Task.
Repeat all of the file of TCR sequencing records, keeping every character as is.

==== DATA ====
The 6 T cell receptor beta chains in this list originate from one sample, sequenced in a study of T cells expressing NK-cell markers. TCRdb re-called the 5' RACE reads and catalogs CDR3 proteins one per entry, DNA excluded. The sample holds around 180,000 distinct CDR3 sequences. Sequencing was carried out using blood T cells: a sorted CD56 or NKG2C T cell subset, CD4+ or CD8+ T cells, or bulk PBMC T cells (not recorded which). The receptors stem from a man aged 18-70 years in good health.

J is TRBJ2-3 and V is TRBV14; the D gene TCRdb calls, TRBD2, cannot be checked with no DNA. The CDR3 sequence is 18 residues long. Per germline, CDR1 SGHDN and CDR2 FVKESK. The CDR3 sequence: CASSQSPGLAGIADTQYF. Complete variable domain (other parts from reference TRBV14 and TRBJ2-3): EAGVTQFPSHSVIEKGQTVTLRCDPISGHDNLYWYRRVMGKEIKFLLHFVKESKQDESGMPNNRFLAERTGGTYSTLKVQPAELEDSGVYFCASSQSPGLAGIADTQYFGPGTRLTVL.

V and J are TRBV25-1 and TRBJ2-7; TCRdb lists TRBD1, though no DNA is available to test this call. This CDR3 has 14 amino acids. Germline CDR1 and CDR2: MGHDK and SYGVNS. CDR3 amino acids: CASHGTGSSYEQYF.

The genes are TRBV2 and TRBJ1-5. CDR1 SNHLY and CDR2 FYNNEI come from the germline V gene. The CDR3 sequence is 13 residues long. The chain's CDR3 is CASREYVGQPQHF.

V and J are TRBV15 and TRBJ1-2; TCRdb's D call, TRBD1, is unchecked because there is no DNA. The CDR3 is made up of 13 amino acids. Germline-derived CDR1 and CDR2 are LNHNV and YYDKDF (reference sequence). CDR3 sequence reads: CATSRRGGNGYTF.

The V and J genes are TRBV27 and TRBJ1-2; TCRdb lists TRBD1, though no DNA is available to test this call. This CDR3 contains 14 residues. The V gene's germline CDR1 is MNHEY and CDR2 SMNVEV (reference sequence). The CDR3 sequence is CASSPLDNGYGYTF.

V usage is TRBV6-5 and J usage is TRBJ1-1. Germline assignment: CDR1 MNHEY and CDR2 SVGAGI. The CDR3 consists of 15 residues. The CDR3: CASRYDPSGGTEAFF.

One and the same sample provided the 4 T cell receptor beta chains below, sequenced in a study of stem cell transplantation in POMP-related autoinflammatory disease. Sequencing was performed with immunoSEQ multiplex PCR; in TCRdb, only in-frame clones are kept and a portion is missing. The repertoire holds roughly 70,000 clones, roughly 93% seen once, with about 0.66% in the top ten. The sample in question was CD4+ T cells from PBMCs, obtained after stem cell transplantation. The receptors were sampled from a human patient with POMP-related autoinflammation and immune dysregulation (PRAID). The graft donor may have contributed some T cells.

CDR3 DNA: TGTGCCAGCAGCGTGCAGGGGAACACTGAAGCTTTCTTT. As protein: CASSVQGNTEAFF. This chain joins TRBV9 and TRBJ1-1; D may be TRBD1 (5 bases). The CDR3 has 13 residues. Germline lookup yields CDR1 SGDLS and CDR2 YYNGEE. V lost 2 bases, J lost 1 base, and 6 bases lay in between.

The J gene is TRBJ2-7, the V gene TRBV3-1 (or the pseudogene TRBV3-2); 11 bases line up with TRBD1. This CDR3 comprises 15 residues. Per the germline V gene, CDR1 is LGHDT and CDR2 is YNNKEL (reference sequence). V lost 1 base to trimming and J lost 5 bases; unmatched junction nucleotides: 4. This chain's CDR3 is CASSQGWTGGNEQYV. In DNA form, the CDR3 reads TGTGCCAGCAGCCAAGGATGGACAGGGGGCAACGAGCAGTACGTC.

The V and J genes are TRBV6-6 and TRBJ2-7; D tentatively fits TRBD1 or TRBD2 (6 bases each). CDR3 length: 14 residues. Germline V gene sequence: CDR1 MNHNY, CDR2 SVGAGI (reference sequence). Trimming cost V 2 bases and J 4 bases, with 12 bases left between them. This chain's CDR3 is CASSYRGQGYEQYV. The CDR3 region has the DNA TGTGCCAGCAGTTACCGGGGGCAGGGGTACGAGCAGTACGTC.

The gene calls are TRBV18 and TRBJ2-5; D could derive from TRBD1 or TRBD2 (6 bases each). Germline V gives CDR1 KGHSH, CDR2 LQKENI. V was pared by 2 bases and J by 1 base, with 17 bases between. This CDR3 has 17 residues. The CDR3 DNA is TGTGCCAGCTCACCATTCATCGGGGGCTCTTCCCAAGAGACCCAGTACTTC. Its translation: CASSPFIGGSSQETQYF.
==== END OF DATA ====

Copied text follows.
The 6 T cell receptor beta chains in this list originate from one sample, sequenced in a study of T cells expressing NK-cell markers. TCRdb re-called the 5' RACE reads and catalogs CDR3 proteins one per entry, DNA excluded. The sample holds around 180,000 distinct CDR3 sequences. Sequencing was carried out using blood T cells: a sorted CD56 or NKG2C T cell subset, CD4+ or CD8+ T cells, or bulk PBMC T cells (not recorded which). The receptors stem from a man aged 18-70 years in good health.

J is TRBJ2-3 and V is TRBV14; the D gene TCRdb calls, TRBD2, cannot be checked with no DNA. The CDR3 sequence is 18 residues long. Per germline, CDR1 SGHDN and CDR2 FVKESK. The CDR3 sequence: CASSQSPGLAGIADTQYF. Complete variable domain (other parts from reference TRBV14 and TRBJ2-3): EAGVTQFPSHSVIEKGQTVTLRCDPISGHDNLYWYRRVMGKEIKFLLHFVKESKQDESGMPNNRFLAERTGGTYSTLKVQPAELEDSGVYFCASSQSPGLAGIADTQYFGPGTRLTVL.

V and J are TRBV25-1 and TRBJ2-7; TCRdb lists TRBD1, though no DNA is available to test this call. This CDR3 has 14 amino acids. Germline CDR1 and CDR2: MGHDK and SYGVNS. CDR3 amino acids: CASHGTGSSYEQYF.

The genes are TRBV2 and TRBJ1-5. CDR1 SNHLY and CDR2 FYNNEI come from the germline V gene. The CDR3 sequence is 13 residues long. The chain's CDR3 is CASREYVGQPQHF.

V and J are TRBV15 and TRBJ1-2; TCRdb's D call, TRBD1, is unchecked because there is no DNA. The CDR3 is made up of 13 amino acids. Germline-derived CDR1 and CDR2 are LNHNV and YYDKDF (reference sequence). CDR3 sequence reads: CATSRRGGNGYTF.

The V and J genes are TRBV27 and TRBJ1-2; TCRdb lists TRBD1, though no DNA is available to test this call. This CDR3 contains 14 residues. The V gene's germline CDR1 is MNHEY and CDR2 SMNVEV (reference sequence). The CDR3 sequence is CASSPLDNGYGYTF.

V usage is TRBV6-5 and J usage is TRBJ1-1. Germline assignment: CDR1 MNHEY and CDR2 SVGAGI. The CDR3 consists of 15 residues. The CDR3: CASRYDPSGGTEAFF.

One and the same sample provided the 4 T cell receptor beta chains below, sequenced in a study of stem cell transplantation in POMP-related autoinflammatory disease. Sequencing was performed with immunoSEQ multiplex PCR; in TCRdb, only in-frame clones are kept and a portion is missing. The repertoire holds roughly 70,000 clones, roughly 93% seen once, with about 0.66% in the top ten. The sample in question was CD4+ T cells from PBMCs, obtained after stem cell transplantation. The receptors were sampled from a human patient with POMP-related autoinflammation and immune dysregulation (PRAID). The graft donor may have contributed some T cells.

CDR3 DNA: TGTGCCAGCAGCGTGCAGGGGAACACTGAAGCTTTCTTT. As protein: CASSVQGNTEAFF. This chain joins TRBV9 and TRBJ1-1; D may be TRBD1 (5 bases). The CDR3 has 13 residues. Germline lookup yields CDR1 SGDLS and CDR2 YYNGEE. V lost 2 bases, J lost 1 base, and 6 bases lay in between.

The J gene is TRBJ2-7, the V gene TRBV3-1 (or the pseudogene TRBV3-2); 11 bases line up with TRBD1. This CDR3 comprises 15 residues. Per the germline V gene, CDR1 is LGHDT and CDR2 is YNNKEL (reference sequence). V lost 1 base to trimming and J lost 5 bases; unmatched junction nucleotides: 4. This chain's CDR3 is CASSQGWTGGNEQYV. In DNA form, the CDR3 reads TGTGCCAGCAGCCAAGGATGGACAGGGGGCAACGAGCAGTACGTC.

The V and J genes are TRBV6-6 and TRBJ2-7; D tentatively fits TRBD1 or TRBD2 (6 bases each). CDR3 length: 14 residues. Germline V gene sequence: CDR1 MNHNY, CDR2 SVGAGI (reference sequence). Trimming cost V 2 bases and J 4 bases, with 12 bases left between them. This chain's CDR3 is CASSYRGQGYEQYV. The CDR3 region has the DNA TGTGCCAGCAGTTACCGGGGGCAGGGGTACGAGCAGTACGTC.

The gene calls are TRBV18 and TRBJ2-5; D could derive from TRBD1 or TRBD2 (6 bases each). Germline V gives CDR1 KGHSH, CDR2 LQKENI. V was pared by 2 bases and J by 1 base, with 17 bases between. This CDR3 has 17 residues. The CDR3 DNA is TGTGCCAGCTCACCATTCATCGGGGGCTCTTCCCAAGAGACCCAGTACTTC. Its translation: CASSPFIGGSSQETQYF.